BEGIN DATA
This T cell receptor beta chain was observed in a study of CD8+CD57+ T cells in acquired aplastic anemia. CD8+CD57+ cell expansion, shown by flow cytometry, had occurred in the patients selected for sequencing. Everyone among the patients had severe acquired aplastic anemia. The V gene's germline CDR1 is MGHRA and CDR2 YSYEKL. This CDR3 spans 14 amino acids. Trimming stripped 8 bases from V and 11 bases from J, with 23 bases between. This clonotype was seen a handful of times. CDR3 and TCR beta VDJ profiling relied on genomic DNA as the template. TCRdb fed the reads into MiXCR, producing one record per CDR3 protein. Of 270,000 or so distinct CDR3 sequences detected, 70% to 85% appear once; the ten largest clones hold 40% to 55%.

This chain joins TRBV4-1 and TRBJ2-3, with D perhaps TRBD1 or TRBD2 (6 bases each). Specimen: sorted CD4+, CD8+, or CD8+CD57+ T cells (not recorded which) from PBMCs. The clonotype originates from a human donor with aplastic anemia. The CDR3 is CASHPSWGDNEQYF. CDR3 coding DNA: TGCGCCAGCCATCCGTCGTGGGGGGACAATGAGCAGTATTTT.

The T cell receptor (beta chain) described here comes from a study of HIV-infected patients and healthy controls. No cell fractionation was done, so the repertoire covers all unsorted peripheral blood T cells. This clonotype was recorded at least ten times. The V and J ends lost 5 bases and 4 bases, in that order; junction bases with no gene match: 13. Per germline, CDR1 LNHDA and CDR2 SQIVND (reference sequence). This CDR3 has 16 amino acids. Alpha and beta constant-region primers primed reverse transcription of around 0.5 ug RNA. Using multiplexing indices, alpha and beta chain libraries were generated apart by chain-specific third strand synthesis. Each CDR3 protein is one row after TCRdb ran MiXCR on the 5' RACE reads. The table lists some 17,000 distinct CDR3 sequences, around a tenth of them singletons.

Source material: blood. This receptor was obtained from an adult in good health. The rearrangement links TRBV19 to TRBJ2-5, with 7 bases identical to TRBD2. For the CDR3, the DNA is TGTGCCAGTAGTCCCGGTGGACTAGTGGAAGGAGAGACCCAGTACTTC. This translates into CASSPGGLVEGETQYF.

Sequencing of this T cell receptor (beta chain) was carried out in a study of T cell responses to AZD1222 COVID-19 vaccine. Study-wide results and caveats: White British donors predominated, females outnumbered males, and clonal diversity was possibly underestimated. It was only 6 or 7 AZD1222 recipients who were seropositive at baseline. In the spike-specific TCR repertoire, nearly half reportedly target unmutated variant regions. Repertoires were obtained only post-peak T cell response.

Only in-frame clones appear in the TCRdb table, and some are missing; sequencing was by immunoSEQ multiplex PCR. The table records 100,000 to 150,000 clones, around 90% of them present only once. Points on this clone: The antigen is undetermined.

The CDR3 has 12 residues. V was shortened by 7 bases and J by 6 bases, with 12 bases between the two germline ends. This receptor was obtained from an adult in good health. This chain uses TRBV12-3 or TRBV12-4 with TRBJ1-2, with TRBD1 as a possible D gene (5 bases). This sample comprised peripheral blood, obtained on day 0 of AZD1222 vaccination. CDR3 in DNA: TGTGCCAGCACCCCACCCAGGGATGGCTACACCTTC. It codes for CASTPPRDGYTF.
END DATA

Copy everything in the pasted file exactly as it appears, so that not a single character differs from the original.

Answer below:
This T cell receptor beta chain was observed in a study of CD8+CD57+ T cells in acquired aplastic anemia. CD8+CD57+ cell expansion, shown by flow cytometry, had occurred in the patients selected for sequencing. Everyone among the patients had severe acquired aplastic anemia. The V gene's germline CDR1 is MGHRA and CDR2 YSYEKL. This CDR3 spans 14 amino acids. Trimming stripped 8 bases from V and 11 bases from J, with 23 bases between. This clonotype was seen a handful of times. CDR3 and TCR beta VDJ profiling relied on genomic DNA as the template. TCRdb fed the reads into MiXCR, producing one record per CDR3 protein. Of 270,000 or so distinct CDR3 sequences detected, 70% to 85% appear once; the ten largest clones hold 40% to 55%.

This chain joins TRBV4-1 and TRBJ2-3, with D perhaps TRBD1 or TRBD2 (6 bases each). Specimen: sorted CD4+, CD8+, or CD8+CD57+ T cells (not recorded which) from PBMCs. The clonotype originates from a human donor with aplastic anemia. The CDR3 is CASHPSWGDNEQYF. CDR3 coding DNA: TGCGCCAGCCATCCGTCGTGGGGGGACAATGAGCAGTATTTT.

The T cell receptor (beta chain) described here comes from a study of HIV-infected patients and healthy controls. No cell fractionation was done, so the repertoire covers all unsorted peripheral blood T cells. This clonotype was recorded at least ten times. The V and J ends lost 5 bases and 4 bases, in that order; junction bases with no gene match: 13. Per germline, CDR1 LNHDA and CDR2 SQIVND (reference sequence). This CDR3 has 16 amino acids. Alpha and beta constant-region primers primed reverse transcription of around 0.5 ug RNA. Using multiplexing indices, alpha and beta chain libraries were generated apart by chain-specific third strand synthesis. Each CDR3 protein is one row after TCRdb ran MiXCR on the 5' RACE reads. The table lists some 17,000 distinct CDR3 sequences, around a tenth of them singletons.

Source material: blood. This receptor was obtained from an adult in good health. The rearrangement links TRBV19 to TRBJ2-5, with 7 bases identical to TRBD2. For the CDR3, the DNA is TGTGCCAGTAGTCCCGGTGGACTAGTGGAAGGAGAGACCCAGTACTTC. This translates into CASSPGGLVEGETQYF.

Sequencing of this T cell receptor (beta chain) was carried out in a study of T cell responses to AZD1222 COVID-19 vaccine. Study-wide results and caveats: White British donors predominated, females outnumbered males, and clonal diversity was possibly underestimated. It was only 6 or 7 AZD1222 recipients who were seropositive at baseline. In the spike-specific TCR repertoire, nearly half reportedly target unmutated variant regions. Repertoires were obtained only post-peak T cell response.

Only in-frame clones appear in the TCRdb table, and some are missing; sequencing was by immunoSEQ multiplex PCR. The table records 100,000 to 150,000 clones, around 90% of them present only once. Points on this clone: The antigen is undetermined.

The CDR3 has 12 residues. V was shortened by 7 bases and J by 6 bases, with 12 bases between the two germline ends. This receptor was obtained from an adult in good health. This chain uses TRBV12-3 or TRBV12-4 with TRBJ1-2, with TRBD1 as a possible D gene (5 bases). This sample comprised peripheral blood, obtained on day 0 of AZD1222 vaccination. CDR3 in DNA: TGTGCCAGCACCCCACCCAGGGATGGCTACACCTTC. It codes for CASTPPRDGYTF.